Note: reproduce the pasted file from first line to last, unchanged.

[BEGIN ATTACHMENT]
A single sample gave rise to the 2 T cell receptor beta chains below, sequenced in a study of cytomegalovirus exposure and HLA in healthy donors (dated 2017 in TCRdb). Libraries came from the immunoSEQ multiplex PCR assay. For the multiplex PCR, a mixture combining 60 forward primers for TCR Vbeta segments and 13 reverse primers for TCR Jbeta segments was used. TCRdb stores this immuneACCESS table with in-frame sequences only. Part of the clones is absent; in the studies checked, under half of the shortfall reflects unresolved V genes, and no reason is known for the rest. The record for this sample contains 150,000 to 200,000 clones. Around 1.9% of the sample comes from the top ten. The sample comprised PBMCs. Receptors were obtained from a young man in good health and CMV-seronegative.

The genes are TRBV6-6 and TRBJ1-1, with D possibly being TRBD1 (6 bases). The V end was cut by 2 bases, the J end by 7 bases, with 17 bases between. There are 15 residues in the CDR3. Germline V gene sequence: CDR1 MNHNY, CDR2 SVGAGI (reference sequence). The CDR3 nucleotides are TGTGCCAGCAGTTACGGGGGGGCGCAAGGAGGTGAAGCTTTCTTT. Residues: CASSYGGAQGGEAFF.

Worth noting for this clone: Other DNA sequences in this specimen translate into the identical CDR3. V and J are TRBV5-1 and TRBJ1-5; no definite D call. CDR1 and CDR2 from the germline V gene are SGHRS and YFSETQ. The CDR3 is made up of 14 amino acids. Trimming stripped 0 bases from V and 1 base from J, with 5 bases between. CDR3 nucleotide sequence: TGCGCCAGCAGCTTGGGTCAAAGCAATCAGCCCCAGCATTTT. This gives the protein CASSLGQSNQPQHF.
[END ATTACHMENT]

A single sample gave rise to the 2 T cell receptor beta chains below, sequenced in a study of cytomegalovirus exposure and HLA in healthy donors (dated 2017 in TCRdb). Libraries came from the immunoSEQ multiplex PCR assay. For the multiplex PCR, a mixture combining 60 forward primers for TCR Vbeta segments and 13 reverse primers for TCR Jbeta segments was used. TCRdb stores this immuneACCESS table with in-frame sequences only. Part of the clones is absent; in the studies checked, under half of the shortfall reflects unresolved V genes, and no reason is known for the rest. The record for this sample contains 150,000 to 200,000 clones. Around 1.9% of the sample comes from the top ten. The sample comprised PBMCs. Receptors were obtained from a young man in good health and CMV-seronegative.

The genes are TRBV6-6 and TRBJ1-1, with D possibly being TRBD1 (6 bases). The V end was cut by 2 bases, the J end by 7 bases, with 17 bases between. There are 15 residues in the CDR3. Germline V gene sequence: CDR1 MNHNY, CDR2 SVGAGI (reference sequence). The CDR3 nucleotides are TGTGCCAGCAGTTACGGGGGGGCGCAAGGAGGTGAAGCTTTCTTT. Residues: CASSYGGAQGGEAFF.

Worth noting for this clone: Other DNA sequences in this specimen translate into the identical CDR3. V and J are TRBV5-1 and TRBJ1-5; no definite D call. CDR1 and CDR2 from the germline V gene are SGHRS and YFSETQ. The CDR3 is made up of 14 amino acids. Trimming stripped 0 bases from V and 1 base from J, with 5 bases between. CDR3 nucleotide sequence: TGCGCCAGCAGCTTGGGTCAAAGCAATCAGCCCCAGCATTTT. This gives the protein CASSLGQSNQPQHF.